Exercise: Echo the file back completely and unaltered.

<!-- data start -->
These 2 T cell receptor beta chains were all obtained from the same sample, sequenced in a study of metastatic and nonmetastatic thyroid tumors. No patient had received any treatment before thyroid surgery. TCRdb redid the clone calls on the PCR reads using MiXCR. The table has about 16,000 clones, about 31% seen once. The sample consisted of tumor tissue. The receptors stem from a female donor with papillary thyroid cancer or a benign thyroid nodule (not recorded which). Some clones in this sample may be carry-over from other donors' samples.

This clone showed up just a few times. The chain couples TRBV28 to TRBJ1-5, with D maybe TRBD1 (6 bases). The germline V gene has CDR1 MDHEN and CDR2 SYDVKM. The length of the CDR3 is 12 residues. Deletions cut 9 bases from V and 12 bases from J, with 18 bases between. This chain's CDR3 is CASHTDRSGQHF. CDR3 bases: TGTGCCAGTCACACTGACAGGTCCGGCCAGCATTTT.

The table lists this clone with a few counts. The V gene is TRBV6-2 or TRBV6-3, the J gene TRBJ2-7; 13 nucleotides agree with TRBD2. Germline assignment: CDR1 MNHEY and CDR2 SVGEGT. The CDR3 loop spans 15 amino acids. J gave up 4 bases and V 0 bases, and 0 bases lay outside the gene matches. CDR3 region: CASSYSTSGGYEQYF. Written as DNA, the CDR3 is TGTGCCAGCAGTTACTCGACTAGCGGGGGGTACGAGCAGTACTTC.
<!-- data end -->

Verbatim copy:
These 2 T cell receptor beta chains were all obtained from the same sample, sequenced in a study of metastatic and nonmetastatic thyroid tumors. No patient had received any treatment before thyroid surgery. TCRdb redid the clone calls on the PCR reads using MiXCR. The table has about 16,000 clones, about 31% seen once. The sample consisted of tumor tissue. The receptors stem from a female donor with papillary thyroid cancer or a benign thyroid nodule (not recorded which). Some clones in this sample may be carry-over from other donors' samples.

This clone showed up just a few times. The chain couples TRBV28 to TRBJ1-5, with D maybe TRBD1 (6 bases). The germline V gene has CDR1 MDHEN and CDR2 SYDVKM. The length of the CDR3 is 12 residues. Deletions cut 9 bases from V and 12 bases from J, with 18 bases between. This chain's CDR3 is CASHTDRSGQHF. CDR3 bases: TGTGCCAGTCACACTGACAGGTCCGGCCAGCATTTT.

The table lists this clone with a few counts. The V gene is TRBV6-2 or TRBV6-3, the J gene TRBJ2-7; 13 nucleotides agree with TRBD2. Germline assignment: CDR1 MNHEY and CDR2 SVGEGT. The CDR3 loop spans 15 amino acids. J gave up 4 bases and V 0 bases, and 0 bases lay outside the gene matches. CDR3 region: CASSYSTSGGYEQYF. Written as DNA, the CDR3 is TGTGCCAGCAGTTACTCGACTAGCGGGGGGTACGAGCAGTACTTC.